September Events at California Lutheran University
60 W. Olsen Road, Thousand Oaks

Nsenga Knight: Other Stars
Friday, Aug. 17, through Thursday, Oct. 11
Kwan Fong Gallery of Art and Culture

“Each of my artistic projects is responding to my self-reflexive question: Who am I and what is my place in this world? My artworks exist as invitations to examine new possibilities that broaden our collective imaginations and challenge traditional boundaries of race, nationhood and religion.” —Nsenga Knight

Knight is a first-generation black American Muslim woman from Brooklyn, and her work is influenced by Islamic geometric art and the black experience. In this exhibit, she works with geometric drawings, text paintings, photographs, oral history recordings and other media. Listen to the enthralling stories of black women in Brooklyn who converted to Islam prior to 1975. Learn about Malcolm X’s pilgrimage to Mecca in 1964, his last religious duty. See how 10th-century astronomical renderings relate to a sociological interpretation of pilgrimage.

Knight received a master’s degree in fine arts from the University of Pennsylvania and has exhibited work at the Contemporary Arts Museum Houston, the Museum of Contemporary African Diasporan Art, the New Museum for Contemporary Art and MoMA PS1. She lives and works in Cairo, Egypt.

Admission is free. The Kwan Fong Gallery, located in Soiland Humanities Center, is open to the public 8 a.m. to 8 p.m. Monday through Saturday. For information, contact curator Rachel T. Schmid at (805) 493-3697 or visit

Mapping Meaning: Adventures in Cartography
Friday, Aug. 17, through Tuesday, Nov. 6
William Rolland Gallery of Fine Art

Stashed in glove compartments, accessed on our phones and glowing on the metro, maps show us where to go and what to expect when we get there. The geography they interpret for us is, however, subject to the shaping influences of time and power. Coastlines are altered by rising sea levels, lands are “discovered,” boundaries are disputed and conquered, and cultures are created and erased.

Some maps are statements and some are fanciful. Some are mistaken, inserting an island or angling a lake at odds with reality. All maps reveal perspectives and priorities of the people commissioning or making them.

This exhibit presents a variety of beautiful maps and ways of reading them, along with objects from the times of their creation. Works date from the 16th century to the present, including a collection focusing on Scandinavia, a depiction of California as an island, and maps of the heavens. The works were generously loaned from the Dr. Ernst F. Tonsing Collection. Tonsing will give a related lecture at 4 p.m. Oct. 19 in the Room 212 of the William Rolland Art Center, which is next to the building housing the gallery.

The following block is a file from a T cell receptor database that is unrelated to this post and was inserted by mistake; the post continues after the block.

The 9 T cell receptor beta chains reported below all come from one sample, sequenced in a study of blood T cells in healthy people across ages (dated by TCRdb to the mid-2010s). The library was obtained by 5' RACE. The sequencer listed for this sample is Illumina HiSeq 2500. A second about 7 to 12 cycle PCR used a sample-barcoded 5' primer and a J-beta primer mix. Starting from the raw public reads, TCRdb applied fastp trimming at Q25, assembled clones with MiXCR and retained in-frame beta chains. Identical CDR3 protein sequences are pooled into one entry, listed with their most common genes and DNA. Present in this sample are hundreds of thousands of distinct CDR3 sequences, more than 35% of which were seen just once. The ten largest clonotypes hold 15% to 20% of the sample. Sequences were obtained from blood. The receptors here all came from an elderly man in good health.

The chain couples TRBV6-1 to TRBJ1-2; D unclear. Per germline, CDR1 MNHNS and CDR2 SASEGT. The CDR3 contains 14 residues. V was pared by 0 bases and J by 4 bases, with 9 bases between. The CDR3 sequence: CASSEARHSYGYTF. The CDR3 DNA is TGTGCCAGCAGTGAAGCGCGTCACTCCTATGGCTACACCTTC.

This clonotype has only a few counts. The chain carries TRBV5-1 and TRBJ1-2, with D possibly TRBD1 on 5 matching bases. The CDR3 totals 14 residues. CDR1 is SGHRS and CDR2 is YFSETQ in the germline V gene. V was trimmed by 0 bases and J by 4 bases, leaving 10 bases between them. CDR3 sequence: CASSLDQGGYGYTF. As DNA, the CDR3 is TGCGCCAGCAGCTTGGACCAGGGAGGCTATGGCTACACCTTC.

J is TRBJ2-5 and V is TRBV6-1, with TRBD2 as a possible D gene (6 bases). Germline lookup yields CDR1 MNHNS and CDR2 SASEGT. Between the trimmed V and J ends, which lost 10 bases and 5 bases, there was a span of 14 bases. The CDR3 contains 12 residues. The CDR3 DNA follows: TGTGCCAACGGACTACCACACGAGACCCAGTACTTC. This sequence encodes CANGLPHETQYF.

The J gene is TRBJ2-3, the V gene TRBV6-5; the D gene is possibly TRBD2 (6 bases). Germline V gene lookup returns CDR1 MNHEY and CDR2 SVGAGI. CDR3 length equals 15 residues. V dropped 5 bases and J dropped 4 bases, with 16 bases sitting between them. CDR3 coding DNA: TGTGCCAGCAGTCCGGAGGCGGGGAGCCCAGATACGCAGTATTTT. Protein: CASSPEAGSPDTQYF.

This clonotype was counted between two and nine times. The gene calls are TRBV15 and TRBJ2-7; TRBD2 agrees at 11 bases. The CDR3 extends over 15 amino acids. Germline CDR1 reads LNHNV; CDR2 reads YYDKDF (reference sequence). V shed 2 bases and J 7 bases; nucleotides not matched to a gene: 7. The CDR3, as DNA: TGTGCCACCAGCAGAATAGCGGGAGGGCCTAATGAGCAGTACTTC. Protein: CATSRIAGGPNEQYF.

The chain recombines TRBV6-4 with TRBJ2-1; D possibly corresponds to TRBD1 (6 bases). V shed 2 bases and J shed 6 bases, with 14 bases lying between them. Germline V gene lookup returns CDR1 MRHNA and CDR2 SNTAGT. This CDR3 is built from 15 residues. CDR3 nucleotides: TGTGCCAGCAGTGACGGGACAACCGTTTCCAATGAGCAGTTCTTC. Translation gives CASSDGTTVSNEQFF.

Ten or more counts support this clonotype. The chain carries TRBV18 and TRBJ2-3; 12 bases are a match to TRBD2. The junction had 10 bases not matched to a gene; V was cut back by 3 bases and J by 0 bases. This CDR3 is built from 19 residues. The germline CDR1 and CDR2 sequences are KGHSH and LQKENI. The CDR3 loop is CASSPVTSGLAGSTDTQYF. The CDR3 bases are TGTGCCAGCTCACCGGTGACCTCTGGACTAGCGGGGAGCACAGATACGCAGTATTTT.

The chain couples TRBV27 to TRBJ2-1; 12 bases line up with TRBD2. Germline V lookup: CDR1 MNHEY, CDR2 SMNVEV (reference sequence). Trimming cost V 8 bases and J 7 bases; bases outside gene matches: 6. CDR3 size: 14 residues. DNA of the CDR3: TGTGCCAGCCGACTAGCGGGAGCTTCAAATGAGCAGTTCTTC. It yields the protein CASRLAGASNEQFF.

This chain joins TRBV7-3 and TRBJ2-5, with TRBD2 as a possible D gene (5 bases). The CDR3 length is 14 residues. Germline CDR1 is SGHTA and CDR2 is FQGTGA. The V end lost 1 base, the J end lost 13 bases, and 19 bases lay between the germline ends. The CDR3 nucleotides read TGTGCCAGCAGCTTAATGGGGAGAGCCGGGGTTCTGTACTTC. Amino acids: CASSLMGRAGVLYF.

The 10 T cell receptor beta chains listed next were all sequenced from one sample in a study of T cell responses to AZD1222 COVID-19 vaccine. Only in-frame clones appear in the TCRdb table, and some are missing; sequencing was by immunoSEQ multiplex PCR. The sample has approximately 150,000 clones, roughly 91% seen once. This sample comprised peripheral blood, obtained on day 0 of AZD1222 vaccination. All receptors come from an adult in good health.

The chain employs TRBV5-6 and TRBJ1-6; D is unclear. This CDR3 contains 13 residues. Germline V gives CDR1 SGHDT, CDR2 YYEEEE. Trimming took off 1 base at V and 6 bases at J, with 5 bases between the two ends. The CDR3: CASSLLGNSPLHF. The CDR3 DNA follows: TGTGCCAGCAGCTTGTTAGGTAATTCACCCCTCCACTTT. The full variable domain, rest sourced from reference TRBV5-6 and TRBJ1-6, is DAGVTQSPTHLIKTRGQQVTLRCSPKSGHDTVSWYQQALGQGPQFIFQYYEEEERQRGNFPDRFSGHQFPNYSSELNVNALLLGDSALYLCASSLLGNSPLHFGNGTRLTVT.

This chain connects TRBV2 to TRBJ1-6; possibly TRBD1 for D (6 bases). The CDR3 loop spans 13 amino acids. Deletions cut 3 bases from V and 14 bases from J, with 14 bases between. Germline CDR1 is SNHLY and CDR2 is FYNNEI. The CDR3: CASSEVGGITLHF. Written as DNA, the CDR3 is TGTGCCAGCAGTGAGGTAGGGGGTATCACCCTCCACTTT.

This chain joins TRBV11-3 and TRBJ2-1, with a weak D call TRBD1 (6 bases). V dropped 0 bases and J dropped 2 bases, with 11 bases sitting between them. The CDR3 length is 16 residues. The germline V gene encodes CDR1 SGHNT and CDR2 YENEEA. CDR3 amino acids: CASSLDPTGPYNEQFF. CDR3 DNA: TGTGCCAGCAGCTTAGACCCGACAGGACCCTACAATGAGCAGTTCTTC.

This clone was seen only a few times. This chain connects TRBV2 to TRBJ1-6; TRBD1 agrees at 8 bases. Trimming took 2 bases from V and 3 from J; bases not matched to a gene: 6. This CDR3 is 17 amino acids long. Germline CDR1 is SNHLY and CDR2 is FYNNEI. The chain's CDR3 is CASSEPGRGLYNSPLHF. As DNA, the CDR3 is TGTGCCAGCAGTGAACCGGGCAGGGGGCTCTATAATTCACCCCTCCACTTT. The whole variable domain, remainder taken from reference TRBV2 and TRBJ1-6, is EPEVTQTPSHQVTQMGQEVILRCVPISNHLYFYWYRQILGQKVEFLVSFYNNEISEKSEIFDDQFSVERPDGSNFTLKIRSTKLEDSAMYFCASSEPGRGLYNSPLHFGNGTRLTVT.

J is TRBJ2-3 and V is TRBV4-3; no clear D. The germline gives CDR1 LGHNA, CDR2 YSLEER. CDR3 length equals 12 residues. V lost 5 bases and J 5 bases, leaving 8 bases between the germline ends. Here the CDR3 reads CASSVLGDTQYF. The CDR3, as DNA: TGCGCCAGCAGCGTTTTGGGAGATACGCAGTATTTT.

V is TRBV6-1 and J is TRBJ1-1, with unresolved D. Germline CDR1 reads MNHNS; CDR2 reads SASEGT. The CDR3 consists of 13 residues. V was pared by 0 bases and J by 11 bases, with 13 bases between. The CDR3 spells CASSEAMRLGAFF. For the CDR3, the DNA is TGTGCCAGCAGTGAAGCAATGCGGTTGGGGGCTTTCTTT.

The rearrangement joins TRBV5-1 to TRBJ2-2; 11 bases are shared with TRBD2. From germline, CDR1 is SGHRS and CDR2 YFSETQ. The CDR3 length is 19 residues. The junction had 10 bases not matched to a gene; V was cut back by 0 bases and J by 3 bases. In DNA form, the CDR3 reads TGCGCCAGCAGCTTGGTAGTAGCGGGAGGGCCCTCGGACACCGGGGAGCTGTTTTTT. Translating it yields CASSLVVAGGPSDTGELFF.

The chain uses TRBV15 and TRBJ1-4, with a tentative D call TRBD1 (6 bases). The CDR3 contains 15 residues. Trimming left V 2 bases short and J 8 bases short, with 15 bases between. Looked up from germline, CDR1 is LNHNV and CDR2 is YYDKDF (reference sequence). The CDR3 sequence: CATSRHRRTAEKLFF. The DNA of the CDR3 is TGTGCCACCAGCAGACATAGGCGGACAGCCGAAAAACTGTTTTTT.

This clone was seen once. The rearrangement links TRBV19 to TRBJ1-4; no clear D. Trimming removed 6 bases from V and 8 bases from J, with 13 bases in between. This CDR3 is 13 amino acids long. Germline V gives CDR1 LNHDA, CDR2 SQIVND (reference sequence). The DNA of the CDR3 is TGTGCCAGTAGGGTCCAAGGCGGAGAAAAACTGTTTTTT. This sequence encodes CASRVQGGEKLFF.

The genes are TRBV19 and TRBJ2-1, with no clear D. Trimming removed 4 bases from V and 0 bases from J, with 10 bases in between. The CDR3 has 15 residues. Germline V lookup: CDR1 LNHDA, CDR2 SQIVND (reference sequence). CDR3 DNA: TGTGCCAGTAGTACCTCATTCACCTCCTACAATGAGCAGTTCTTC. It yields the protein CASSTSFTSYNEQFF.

Admission is free. The gallery, located in William Rolland Stadium, is open from 10 a.m. to 4 p.m. Tuesday through Friday and 11 a.m. to 3 p.m. Saturday. For information, contact curator Rachel T. Schmid at 805-493-3697 or, or visit

Entrepreneur Speaker Series
Wednesdays, Sept. 5, Oct. 3, Nov. 7, Dec. 5 and Jan. 9, 6-8 p.m.
Lundring Events Center

The Entrepreneur Speakers Series provides an energetic environment where like-minded and passionate people come together to share their ideas and build relationships. Each event begins with networking and a bite to eat followed by a main speaker and discussion. Past speakers have included serial entrepreneur and equity investor Dave Brekus and the founders of Eggology, Urbane Café, Seed&Spark and Blue Microphones.

Admission is free, but registration is required. Sponsored by the School of Management Center for Entrepreneurship. For information, write to To register, visit

Reel Justice Film Series: “The Unafraid”
Thursday, Sept. 20, 7 p.m.
Lundring Events Center